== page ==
STATE-assisted farming programmes have helped reduce maize imports by 71 percent in 11 months to November 2022, latest official statistics show.
According to figures from the Zimbabwe Statistics Agency (Zimstats), the country’s maize import bill dropped by 71,3 percent to US$31,9 million, from US$111,3 million.
Due to perennial climate change -induced droughts, Zimbabwe has been importing an average of 100 000 tonnes per month from the region and as far as South America.
Despite the lift on the ban on imports in February last year, Zimbabwe kept its maize import bill low, with analysts suggesting it was a step in right the direction towards making Zimbabwe self-sufficient in grain.
Maize is the country’s main staple and 2,2 million tonnes are required human consumption and stockfeeds annually.
The bulk of the imported maize was for livestock as the country has enough for human consumption.
To boost the production of maize, the Government introduced Pfumvudza/Intwasa programme, a climate-proofed farming method that helps keep crops hydrated longer than those planted using conventional tillage methods.
Under the programme, the Government provides free inputs, including seed and fertiliser, to smallholder farmers participating in the programme.
In light of the adverse impacts of climate change; causing erratic rains and longer dry spells, the farming technique has helped boost yields and enhanced the country’s food and nutrients security.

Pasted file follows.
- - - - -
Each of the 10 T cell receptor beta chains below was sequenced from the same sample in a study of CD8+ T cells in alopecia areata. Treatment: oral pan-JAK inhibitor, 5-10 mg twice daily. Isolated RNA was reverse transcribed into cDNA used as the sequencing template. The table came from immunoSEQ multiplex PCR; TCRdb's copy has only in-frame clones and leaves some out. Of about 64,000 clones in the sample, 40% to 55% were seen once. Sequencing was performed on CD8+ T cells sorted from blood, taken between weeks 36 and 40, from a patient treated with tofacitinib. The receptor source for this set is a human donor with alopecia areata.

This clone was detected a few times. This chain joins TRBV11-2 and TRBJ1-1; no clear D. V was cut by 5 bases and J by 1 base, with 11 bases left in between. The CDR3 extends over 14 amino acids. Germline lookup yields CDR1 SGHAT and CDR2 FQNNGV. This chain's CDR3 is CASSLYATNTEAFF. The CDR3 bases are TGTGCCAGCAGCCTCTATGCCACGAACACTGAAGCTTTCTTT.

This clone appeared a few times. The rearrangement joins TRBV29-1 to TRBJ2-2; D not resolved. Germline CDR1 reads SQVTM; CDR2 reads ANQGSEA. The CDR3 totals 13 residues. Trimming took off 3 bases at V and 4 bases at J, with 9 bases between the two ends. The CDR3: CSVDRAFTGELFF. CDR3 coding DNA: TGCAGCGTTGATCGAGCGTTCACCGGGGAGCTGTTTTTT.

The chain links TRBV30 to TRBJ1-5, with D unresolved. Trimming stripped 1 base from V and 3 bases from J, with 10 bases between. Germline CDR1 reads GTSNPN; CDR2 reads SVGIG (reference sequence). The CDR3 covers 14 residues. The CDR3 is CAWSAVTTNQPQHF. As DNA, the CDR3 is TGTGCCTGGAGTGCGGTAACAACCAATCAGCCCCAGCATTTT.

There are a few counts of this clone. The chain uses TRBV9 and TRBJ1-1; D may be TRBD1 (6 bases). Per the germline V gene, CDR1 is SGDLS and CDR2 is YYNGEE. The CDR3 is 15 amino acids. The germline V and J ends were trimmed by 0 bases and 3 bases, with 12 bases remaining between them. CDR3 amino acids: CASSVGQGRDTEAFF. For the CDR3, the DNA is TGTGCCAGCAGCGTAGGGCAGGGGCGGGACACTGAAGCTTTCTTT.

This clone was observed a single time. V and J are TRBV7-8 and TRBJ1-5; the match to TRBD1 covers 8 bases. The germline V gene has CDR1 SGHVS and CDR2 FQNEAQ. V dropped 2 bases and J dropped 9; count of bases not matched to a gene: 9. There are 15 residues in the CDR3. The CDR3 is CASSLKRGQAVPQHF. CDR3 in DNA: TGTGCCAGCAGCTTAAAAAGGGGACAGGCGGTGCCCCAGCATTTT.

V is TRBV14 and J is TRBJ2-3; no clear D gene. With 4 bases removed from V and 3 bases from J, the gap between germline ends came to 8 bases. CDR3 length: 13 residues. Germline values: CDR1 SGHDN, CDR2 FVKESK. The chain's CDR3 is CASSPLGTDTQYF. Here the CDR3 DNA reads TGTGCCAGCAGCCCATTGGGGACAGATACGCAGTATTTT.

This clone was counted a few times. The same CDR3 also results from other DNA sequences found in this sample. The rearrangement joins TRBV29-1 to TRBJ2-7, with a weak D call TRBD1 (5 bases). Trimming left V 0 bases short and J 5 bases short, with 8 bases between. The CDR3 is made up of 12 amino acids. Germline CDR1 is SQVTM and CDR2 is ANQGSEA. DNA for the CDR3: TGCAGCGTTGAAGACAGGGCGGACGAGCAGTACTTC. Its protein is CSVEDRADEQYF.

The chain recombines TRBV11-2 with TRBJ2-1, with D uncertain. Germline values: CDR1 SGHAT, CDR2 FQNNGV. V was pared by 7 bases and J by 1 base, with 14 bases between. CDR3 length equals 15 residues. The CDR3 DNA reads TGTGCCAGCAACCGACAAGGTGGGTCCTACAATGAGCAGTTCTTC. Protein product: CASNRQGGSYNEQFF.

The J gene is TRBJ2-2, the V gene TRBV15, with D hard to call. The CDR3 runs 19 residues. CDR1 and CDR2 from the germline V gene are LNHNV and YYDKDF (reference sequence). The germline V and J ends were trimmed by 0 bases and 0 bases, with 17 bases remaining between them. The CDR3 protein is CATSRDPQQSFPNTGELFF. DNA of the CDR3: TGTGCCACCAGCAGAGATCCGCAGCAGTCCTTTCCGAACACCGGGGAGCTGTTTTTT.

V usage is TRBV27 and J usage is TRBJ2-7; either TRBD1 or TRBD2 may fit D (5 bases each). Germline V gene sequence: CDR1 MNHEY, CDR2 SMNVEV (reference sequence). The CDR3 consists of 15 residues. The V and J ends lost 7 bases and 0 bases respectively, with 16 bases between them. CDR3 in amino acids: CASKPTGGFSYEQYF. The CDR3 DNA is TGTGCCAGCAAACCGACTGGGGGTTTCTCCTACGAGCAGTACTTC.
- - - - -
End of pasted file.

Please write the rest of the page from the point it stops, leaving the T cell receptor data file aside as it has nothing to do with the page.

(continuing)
Permanent Secretary in the Ministry of Lands, Agriculture, Fisheries, Water and Rural Development, Dr John Bhasera, said smallholder farmers using the farming technique achieved an average yield of 5,3 tonnes per hectare in 2020-2021 season against the average small-scale farmer yield of 1,16 tonnes.
The difference was also evident in the 2021-22 season, where Pfumvudza farmers produced 0,57 tonnes more per hectare.
The highest amount spent on maize imports was US$5,7 million in August 2022, compared to about US$32 million spent in February 2021, according to the statistics.
The Government said the country has enough grain supply until the next harvest.
As of December 5, 2022, the country had about 551 000 tonnes of grain in stock, made up of 472 950 tonnes of maize and 78 082 tonnes of traditional grains, according to official figures.
Based on the country’s forecasted monthly consumption rate of 49 295 tonnes, the available grain will last for 11,2 months, time good enough for another crop to be harvested.
“It may look like it is nothing (the saving), but if you put it into perspective you will see how it impacts the current account,” Harare-based economist Dr Prosper Chitambara said.
“Not importing much like before will leave us in a better foreign currency position.”
Another economist, Mr Tinevimbo Shava, said while the country was moving closer to self-sufficiency in terms of maize production, the focus should now be on lengthening the supply cover to insulate the nation from potential back-to-back droughts.
“It is good to note that the country now has enough grain to cover until the end of the next harvesting season,” said Mr Shava in an interview on Thursday.
“What we now need is to get ourselves in a position where we start building reserves enough to cover both domestic and livestock requirements for about two years.”
Early last year, Reserve Bank of Zimbabwe governor, Dr John Mangudya, said the reduction of maize imports would result in the country saving more than US$300 million per year.
Dr Mangudya said money saved from grain imports would be channelled towards productive sectors of the economy such as agriculture and manufacturing. – Herald